A LITTLE fly on a window pane, That was buzzing away With might and main, Stopped all at once and sadly said, “’Twill soon be winter, And I’ll be dead. So what’s the use of buzzing like this My work, I’m sure, No one will miss.” Then off to a quiet spot she went To idly rest Till her life was spent. But a spider who watched her As she slept Closer and closer Softly crept. Till a dainty café of silken net All around her Was safely set. And long ere winter That poor little fly Found out alas, What it meant to die. [page 206] Now you see, if the fly At her work had kept The spider could never So near have crept. So if all you can do is just to buzz Why, buzz and buzz and buzz and buzz. [page 207]
NELL AND LOU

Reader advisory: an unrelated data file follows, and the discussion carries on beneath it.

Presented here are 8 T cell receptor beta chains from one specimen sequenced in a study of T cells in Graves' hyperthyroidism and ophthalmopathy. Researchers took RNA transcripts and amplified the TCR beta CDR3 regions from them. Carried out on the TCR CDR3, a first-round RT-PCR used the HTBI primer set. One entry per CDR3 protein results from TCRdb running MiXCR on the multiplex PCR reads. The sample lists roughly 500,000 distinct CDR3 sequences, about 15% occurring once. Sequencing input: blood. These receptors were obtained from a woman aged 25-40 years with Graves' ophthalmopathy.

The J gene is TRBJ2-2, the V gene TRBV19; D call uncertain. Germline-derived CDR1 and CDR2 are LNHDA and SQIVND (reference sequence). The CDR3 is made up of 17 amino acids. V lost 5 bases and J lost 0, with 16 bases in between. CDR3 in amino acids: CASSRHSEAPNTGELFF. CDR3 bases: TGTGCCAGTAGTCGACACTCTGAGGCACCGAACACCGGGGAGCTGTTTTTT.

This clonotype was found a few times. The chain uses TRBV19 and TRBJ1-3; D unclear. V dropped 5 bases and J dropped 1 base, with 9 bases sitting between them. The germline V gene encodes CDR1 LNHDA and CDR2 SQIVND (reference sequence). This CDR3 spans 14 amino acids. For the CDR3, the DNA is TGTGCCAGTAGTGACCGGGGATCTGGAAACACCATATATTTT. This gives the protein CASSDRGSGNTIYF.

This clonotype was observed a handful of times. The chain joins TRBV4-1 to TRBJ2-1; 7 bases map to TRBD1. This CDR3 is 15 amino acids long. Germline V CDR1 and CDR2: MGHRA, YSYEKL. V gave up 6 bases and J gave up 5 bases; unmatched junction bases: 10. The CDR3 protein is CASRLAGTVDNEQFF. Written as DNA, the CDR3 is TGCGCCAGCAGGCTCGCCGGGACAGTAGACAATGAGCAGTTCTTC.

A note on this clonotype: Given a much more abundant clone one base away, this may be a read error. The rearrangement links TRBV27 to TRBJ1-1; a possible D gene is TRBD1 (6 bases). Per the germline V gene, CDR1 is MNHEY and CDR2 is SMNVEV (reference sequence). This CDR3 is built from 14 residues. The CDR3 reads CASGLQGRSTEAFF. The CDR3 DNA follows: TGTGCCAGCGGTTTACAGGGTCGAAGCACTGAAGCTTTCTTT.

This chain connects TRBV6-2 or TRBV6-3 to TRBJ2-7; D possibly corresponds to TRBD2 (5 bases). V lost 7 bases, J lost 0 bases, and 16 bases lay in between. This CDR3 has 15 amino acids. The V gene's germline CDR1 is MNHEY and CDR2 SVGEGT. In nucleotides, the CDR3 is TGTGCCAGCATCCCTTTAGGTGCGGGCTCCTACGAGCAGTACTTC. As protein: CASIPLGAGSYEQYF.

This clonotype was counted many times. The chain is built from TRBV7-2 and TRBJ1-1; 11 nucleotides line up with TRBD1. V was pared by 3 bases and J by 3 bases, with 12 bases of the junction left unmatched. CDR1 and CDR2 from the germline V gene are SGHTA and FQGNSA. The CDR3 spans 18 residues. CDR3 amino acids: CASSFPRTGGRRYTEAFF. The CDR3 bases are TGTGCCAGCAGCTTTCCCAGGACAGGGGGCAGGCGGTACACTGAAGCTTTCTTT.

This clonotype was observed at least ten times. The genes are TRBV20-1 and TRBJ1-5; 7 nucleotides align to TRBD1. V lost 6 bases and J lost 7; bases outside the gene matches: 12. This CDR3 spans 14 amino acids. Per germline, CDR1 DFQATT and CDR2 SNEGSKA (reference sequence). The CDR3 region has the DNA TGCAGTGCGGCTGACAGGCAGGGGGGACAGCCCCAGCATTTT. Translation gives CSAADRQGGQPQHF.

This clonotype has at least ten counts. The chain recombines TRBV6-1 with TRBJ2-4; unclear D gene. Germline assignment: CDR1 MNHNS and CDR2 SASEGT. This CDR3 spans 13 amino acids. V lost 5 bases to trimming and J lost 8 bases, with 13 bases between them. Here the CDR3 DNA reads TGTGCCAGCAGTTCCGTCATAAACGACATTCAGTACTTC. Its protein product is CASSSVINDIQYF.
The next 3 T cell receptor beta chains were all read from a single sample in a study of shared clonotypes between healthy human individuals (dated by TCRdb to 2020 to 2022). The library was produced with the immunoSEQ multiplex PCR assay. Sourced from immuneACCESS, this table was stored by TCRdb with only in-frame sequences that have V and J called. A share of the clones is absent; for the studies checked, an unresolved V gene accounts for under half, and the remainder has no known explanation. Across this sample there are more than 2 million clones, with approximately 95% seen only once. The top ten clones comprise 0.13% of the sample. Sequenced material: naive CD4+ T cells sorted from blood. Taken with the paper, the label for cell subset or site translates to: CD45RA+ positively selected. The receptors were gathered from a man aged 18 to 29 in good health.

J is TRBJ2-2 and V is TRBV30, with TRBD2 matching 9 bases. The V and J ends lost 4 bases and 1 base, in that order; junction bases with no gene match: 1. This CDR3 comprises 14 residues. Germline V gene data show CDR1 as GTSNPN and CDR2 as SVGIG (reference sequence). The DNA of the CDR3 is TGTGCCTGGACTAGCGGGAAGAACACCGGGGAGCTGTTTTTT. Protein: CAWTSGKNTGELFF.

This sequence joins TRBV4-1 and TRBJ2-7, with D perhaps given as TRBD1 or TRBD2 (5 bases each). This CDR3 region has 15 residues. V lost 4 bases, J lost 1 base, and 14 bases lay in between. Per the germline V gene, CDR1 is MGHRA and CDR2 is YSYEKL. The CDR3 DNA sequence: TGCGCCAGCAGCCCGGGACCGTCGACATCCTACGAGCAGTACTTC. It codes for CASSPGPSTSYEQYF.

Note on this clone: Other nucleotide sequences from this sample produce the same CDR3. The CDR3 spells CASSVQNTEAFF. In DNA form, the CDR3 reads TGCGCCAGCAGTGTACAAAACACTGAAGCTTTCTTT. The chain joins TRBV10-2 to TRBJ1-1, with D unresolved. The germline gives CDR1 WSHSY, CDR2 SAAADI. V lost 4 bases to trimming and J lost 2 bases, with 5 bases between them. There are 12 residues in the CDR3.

‘TWAS the work of two small maidens, Pretty Nell and dainty Lou, To pick all the ripened currants That on Grandma’s bushes grew. For several years they had done it And had always done it well, So with interest one fine day, They heard their Grandpa tell How the worms on the currant bushes Were just beginning to show And he must have them “hellebored,” So that the fruit might grow. Said Nell, “Oh, please dear Grandpa, Let them eat the leaves all up And then ‘twill be so easy To fill the big tin cup.” But Grandpa only muttered, As old folks often will, “Tut, tut, my little maidens,” And so the two kept still. [page 208] That evening in the garden Two little maidens strolled, And put two heads together, Which makes just one, I’m told. Said Lou, “They are so horrid,” Said Nell, “They wriggle so, And even when they’re hellebored They don’t all die, you know.” Why here’s a bush they’ve eaten at And nibbled up the worst, And I’m sure they are the currants That are ripening the first.” A few days after grandpa Came in in such a state To say the worms had beaten And the sprinkling was too late. “There’s scarce, if you’d believe it,” To Grandma, “A leaf upon a tree.” Then two small two-legged worms Felt just as mean as mean could be. Said Nellie to her mutton sleeve, “I wish we didn’t do it.” Thumped Louie’s heart into her ear, “I told you you would rue it.” [page 209] Then with a pretty lisp, A stammer and a cough, “Oh, pleathe, dear grandmamma,” she said, “’Twuth uth who picked them off.” And grandma crossly grumbled “You naughty little Lou, They’ll be as sour as vinegar, And take more sugar too.” “Yeth, but grandma dear, They won’t take tho much more, And what you lothe on sugar, You’ll thave on hellebore.” Then grandma only muttered, As old folks often will, “Tut, tut, my little maidens,” And so the two kept still. [page 210]